Tuesday, October 21, 2014

easy way to find the volume of a polyhedron

An easy formula for finding the volume of a polyhedron when you know the coordinates of the vertices...

where the bars are absolute value.

The sums in this formula are over all of the faces, Maxheight is the maximum height for any of the vertices, MinHeight the minimum value of the height of all vertices. F(i)Aveheight is the average of the height coordinates of the ith face and F(i)Area is the area of a face polygon after all the height coordinates are replaced with 0.

To see why it works first think of the 2 dimensional version of this formula:

We start finding the area B underneath each face down to the minimum value the height coordinate takes on. The red area would only be counted once as it is below the faces along the top and above any of the faces along the bottom, but we count the area underneath the faces along the bottom as well so the purple area ends up being counted twice. The area of each face is calculated as the average value of the height of the face, times the length when the height coordinates are replaced by 0 for the two vertices in the 2d case this is just the width.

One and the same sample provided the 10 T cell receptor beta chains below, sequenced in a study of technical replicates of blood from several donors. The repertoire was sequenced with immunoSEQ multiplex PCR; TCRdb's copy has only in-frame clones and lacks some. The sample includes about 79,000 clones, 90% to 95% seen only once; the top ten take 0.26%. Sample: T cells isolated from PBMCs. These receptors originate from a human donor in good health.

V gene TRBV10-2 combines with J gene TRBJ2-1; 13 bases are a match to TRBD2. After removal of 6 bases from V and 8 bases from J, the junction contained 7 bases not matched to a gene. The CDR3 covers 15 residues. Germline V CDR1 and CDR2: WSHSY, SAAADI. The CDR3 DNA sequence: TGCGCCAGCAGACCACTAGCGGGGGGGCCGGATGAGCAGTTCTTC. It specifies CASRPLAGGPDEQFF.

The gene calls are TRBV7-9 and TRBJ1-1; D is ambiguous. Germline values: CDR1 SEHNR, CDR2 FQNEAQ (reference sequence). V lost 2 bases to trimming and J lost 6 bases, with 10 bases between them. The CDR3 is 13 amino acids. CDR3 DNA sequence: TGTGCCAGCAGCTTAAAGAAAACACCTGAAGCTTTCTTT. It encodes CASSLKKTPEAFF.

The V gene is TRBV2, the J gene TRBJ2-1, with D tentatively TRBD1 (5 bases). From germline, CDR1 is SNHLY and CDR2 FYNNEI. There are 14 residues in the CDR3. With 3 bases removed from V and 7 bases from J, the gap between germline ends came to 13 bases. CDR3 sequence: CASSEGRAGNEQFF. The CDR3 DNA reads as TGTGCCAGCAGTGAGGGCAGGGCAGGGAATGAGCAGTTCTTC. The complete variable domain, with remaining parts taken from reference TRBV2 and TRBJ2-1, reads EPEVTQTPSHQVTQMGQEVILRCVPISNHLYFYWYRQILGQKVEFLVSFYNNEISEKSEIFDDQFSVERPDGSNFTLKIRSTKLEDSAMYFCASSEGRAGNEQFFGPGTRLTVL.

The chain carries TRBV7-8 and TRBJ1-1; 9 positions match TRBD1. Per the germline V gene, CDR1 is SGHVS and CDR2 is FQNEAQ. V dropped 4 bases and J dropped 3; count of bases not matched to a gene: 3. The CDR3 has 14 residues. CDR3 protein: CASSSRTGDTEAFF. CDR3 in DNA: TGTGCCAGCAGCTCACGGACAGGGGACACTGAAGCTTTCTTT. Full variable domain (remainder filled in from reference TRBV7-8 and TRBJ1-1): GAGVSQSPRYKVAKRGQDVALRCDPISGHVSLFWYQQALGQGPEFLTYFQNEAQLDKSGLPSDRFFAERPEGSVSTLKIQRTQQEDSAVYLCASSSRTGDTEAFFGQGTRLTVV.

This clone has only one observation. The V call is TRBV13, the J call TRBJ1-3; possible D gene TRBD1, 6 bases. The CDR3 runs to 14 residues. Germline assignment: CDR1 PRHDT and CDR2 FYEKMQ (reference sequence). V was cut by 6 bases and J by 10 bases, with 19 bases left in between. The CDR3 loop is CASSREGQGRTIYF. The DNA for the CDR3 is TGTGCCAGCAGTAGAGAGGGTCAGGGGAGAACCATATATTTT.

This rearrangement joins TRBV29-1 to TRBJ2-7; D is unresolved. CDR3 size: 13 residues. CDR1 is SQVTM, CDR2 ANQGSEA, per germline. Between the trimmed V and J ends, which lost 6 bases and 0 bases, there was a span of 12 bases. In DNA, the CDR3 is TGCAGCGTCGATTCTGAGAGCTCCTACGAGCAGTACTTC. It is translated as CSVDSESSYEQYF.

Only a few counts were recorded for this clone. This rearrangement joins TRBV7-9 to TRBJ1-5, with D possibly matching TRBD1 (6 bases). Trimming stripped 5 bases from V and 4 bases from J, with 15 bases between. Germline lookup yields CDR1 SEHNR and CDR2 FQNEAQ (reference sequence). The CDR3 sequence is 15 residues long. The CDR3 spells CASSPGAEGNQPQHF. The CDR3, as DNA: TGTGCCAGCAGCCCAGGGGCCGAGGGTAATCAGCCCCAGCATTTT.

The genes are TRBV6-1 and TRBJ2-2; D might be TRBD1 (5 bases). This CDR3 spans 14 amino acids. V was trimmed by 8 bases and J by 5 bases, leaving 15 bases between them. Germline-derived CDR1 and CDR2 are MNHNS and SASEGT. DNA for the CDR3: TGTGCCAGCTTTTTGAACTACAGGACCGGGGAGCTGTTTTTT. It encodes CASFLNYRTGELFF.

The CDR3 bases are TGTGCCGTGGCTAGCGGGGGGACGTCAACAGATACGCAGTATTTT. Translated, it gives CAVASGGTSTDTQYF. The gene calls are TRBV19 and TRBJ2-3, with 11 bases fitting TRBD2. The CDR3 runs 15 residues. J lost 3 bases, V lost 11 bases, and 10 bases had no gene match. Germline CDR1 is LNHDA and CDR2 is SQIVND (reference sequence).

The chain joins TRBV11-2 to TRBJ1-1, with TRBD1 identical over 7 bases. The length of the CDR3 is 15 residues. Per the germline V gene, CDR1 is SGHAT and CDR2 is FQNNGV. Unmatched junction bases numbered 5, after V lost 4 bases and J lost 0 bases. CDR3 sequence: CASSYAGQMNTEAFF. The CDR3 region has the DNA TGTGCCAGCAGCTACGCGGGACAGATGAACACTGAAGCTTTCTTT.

Now we do almost the same thing but find the area T above the faces of the polygons up to the maximum value of the height coordinate (Note that this area will be negative). 
Now we can solve that the total area of the polygon will be abs(T-B)/2 because it is the symmetric difference of the two overlapping regions.  It's hard to do a direct proof because of the absolute values but one way to reason about it is if you have a cube so that T and B are each the whole volume of the cube, but B negative, then it would be abs(T-B)/2, but that always has to be the solution because it is always the same system of linear equations relating T,B, the red area and the total area. 

So this same sort of thing is presented above for 3 dimensions, but it is average values of faces times the area of face polygons when the heights are replaced by 0 to make shafts of volume, but otherwise the same concept.  


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